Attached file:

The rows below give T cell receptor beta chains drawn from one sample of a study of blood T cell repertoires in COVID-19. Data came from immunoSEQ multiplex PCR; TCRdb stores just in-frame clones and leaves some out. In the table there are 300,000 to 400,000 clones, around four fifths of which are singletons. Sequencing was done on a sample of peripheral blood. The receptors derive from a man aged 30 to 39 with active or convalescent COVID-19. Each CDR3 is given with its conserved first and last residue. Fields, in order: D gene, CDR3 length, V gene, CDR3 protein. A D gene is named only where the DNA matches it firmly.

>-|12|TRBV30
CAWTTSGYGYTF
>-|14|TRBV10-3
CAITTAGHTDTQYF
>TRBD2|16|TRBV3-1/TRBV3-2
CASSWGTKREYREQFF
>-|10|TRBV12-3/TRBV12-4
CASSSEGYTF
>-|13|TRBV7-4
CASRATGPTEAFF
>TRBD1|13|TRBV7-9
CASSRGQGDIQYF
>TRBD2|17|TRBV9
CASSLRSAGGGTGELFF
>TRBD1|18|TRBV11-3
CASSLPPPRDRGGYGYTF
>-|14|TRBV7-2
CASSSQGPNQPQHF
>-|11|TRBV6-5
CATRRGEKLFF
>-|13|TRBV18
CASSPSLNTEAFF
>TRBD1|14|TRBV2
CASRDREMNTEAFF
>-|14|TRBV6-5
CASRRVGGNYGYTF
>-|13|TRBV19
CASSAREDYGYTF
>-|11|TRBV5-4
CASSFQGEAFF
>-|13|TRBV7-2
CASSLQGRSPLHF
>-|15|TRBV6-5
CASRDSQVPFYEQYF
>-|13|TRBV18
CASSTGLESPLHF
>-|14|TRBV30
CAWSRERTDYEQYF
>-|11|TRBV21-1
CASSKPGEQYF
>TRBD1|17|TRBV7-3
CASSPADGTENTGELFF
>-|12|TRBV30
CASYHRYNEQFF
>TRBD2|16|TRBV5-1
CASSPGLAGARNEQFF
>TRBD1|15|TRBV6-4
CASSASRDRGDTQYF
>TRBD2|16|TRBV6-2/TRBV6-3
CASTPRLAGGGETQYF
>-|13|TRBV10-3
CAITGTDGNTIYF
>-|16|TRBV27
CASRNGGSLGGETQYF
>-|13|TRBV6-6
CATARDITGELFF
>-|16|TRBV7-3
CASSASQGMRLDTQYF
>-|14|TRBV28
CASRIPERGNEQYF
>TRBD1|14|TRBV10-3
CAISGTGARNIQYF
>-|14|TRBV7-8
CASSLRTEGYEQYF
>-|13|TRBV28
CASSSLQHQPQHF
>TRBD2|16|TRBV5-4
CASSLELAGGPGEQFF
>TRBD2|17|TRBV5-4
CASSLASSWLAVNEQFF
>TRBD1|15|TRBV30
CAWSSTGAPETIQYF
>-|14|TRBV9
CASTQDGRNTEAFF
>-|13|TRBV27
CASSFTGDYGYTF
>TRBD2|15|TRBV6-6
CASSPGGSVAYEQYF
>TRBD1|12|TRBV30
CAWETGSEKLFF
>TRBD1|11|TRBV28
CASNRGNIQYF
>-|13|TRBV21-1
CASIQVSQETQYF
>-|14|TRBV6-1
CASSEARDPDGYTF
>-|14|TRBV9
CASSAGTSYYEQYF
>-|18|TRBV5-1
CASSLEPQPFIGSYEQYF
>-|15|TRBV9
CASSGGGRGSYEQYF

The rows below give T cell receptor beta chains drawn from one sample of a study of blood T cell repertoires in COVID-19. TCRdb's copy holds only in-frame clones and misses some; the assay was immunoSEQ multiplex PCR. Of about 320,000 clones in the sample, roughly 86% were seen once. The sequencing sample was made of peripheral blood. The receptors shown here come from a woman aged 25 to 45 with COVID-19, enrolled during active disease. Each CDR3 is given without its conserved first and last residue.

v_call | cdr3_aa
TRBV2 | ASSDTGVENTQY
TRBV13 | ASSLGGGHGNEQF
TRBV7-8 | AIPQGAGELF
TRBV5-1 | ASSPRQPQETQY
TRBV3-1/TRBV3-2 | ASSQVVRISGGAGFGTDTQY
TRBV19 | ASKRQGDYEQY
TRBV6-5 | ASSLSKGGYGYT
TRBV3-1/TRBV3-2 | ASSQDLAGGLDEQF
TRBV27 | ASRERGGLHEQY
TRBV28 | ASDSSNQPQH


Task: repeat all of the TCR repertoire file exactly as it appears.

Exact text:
The rows below give T cell receptor beta chains drawn from one sample of a study of blood T cell repertoires in COVID-19. Data came from immunoSEQ multiplex PCR; TCRdb stores just in-frame clones and leaves some out. In the table there are 300,000 to 400,000 clones, around four fifths of which are singletons. Sequencing was done on a sample of peripheral blood. The receptors derive from a man aged 30 to 39 with active or convalescent COVID-19. Each CDR3 is given with its conserved first and last residue. Fields, in order: D gene, CDR3 length, V gene, CDR3 protein. A D gene is named only where the DNA matches it firmly.

>-|12|TRBV30
CAWTTSGYGYTF
>-|14|TRBV10-3
CAITTAGHTDTQYF
>TRBD2|16|TRBV3-1/TRBV3-2
CASSWGTKREYREQFF
>-|10|TRBV12-3/TRBV12-4
CASSSEGYTF
>-|13|TRBV7-4
CASRATGPTEAFF
>TRBD1|13|TRBV7-9
CASSRGQGDIQYF
>TRBD2|17|TRBV9
CASSLRSAGGGTGELFF
>TRBD1|18|TRBV11-3
CASSLPPPRDRGGYGYTF
>-|14|TRBV7-2
CASSSQGPNQPQHF
>-|11|TRBV6-5
CATRRGEKLFF
>-|13|TRBV18
CASSPSLNTEAFF
>TRBD1|14|TRBV2
CASRDREMNTEAFF
>-|14|TRBV6-5
CASRRVGGNYGYTF
>-|13|TRBV19
CASSAREDYGYTF
>-|11|TRBV5-4
CASSFQGEAFF
>-|13|TRBV7-2
CASSLQGRSPLHF
>-|15|TRBV6-5
CASRDSQVPFYEQYF
>-|13|TRBV18
CASSTGLESPLHF
>-|14|TRBV30
CAWSRERTDYEQYF
>-|11|TRBV21-1
CASSKPGEQYF
>TRBD1|17|TRBV7-3
CASSPADGTENTGELFF
>-|12|TRBV30
CASYHRYNEQFF
>TRBD2|16|TRBV5-1
CASSPGLAGARNEQFF
>TRBD1|15|TRBV6-4
CASSASRDRGDTQYF
>TRBD2|16|TRBV6-2/TRBV6-3
CASTPRLAGGGETQYF
>-|13|TRBV10-3
CAITGTDGNTIYF
>-|16|TRBV27
CASRNGGSLGGETQYF
>-|13|TRBV6-6
CATARDITGELFF
>-|16|TRBV7-3
CASSASQGMRLDTQYF
>-|14|TRBV28
CASRIPERGNEQYF
>TRBD1|14|TRBV10-3
CAISGTGARNIQYF
>-|14|TRBV7-8
CASSLRTEGYEQYF
>-|13|TRBV28
CASSSLQHQPQHF
>TRBD2|16|TRBV5-4
CASSLELAGGPGEQFF
>TRBD2|17|TRBV5-4
CASSLASSWLAVNEQFF
>TRBD1|15|TRBV30
CAWSSTGAPETIQYF
>-|14|TRBV9
CASTQDGRNTEAFF
>-|13|TRBV27
CASSFTGDYGYTF
>TRBD2|15|TRBV6-6
CASSPGGSVAYEQYF
>TRBD1|12|TRBV30
CAWETGSEKLFF
>TRBD1|11|TRBV28
CASNRGNIQYF
>-|13|TRBV21-1
CASIQVSQETQYF
>-|14|TRBV6-1
CASSEARDPDGYTF
>-|14|TRBV9
CASSAGTSYYEQYF
>-|18|TRBV5-1
CASSLEPQPFIGSYEQYF
>-|15|TRBV9
CASSGGGRGSYEQYF

The rows below give T cell receptor beta chains drawn from one sample of a study of blood T cell repertoires in COVID-19. TCRdb's copy holds only in-frame clones and misses some; the assay was immunoSEQ multiplex PCR. Of about 320,000 clones in the sample, roughly 86% were seen once. The sequencing sample was made of peripheral blood. The receptors shown here come from a woman aged 25 to 45 with COVID-19, enrolled during active disease. Each CDR3 is given without its conserved first and last residue.

v_call | cdr3_aa
TRBV2 | ASSDTGVENTQY
TRBV13 | ASSLGGGHGNEQF
TRBV7-8 | AIPQGAGELF
TRBV5-1 | ASSPRQPQETQY
TRBV3-1/TRBV3-2 | ASSQVVRISGGAGFGTDTQY
TRBV19 | ASKRQGDYEQY
TRBV6-5 | ASSLSKGGYGYT
TRBV3-1/TRBV3-2 | ASSQDLAGGLDEQF
TRBV27 | ASRERGGLHEQY
TRBV28 | ASDSSNQPQH